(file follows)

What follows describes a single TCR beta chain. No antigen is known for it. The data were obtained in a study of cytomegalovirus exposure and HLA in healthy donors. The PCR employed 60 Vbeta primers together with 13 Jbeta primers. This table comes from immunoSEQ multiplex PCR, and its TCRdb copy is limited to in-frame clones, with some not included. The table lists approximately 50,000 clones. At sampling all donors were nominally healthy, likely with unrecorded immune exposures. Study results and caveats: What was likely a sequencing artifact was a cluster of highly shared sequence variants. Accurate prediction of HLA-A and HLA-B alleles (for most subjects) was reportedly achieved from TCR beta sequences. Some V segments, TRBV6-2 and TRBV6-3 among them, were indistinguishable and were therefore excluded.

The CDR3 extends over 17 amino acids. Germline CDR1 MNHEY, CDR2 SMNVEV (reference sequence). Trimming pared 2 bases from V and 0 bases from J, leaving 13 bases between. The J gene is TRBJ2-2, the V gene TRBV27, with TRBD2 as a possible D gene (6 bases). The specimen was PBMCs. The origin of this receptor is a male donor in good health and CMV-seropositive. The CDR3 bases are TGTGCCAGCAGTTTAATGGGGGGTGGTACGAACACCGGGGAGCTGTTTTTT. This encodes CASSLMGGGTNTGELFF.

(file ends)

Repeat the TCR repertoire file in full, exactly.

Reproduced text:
What follows describes a single TCR beta chain. No antigen is known for it. The data were obtained in a study of cytomegalovirus exposure and HLA in healthy donors. The PCR employed 60 Vbeta primers together with 13 Jbeta primers. This table comes from immunoSEQ multiplex PCR, and its TCRdb copy is limited to in-frame clones, with some not included. The table lists approximately 50,000 clones. At sampling all donors were nominally healthy, likely with unrecorded immune exposures. Study results and caveats: What was likely a sequencing artifact was a cluster of highly shared sequence variants. Accurate prediction of HLA-A and HLA-B alleles (for most subjects) was reportedly achieved from TCR beta sequences. Some V segments, TRBV6-2 and TRBV6-3 among them, were indistinguishable and were therefore excluded.

The CDR3 extends over 17 amino acids. Germline CDR1 MNHEY, CDR2 SMNVEV (reference sequence). Trimming pared 2 bases from V and 0 bases from J, leaving 13 bases between. The J gene is TRBJ2-2, the V gene TRBV27, with TRBD2 as a possible D gene (6 bases). The specimen was PBMCs. The origin of this receptor is a male donor in good health and CMV-seropositive. The CDR3 bases are TGTGCCAGCAGTTTAATGGGGGGTGGTACGAACACCGGGGAGCTGTTTTTT. This encodes CASSLMGGGTNTGELFF.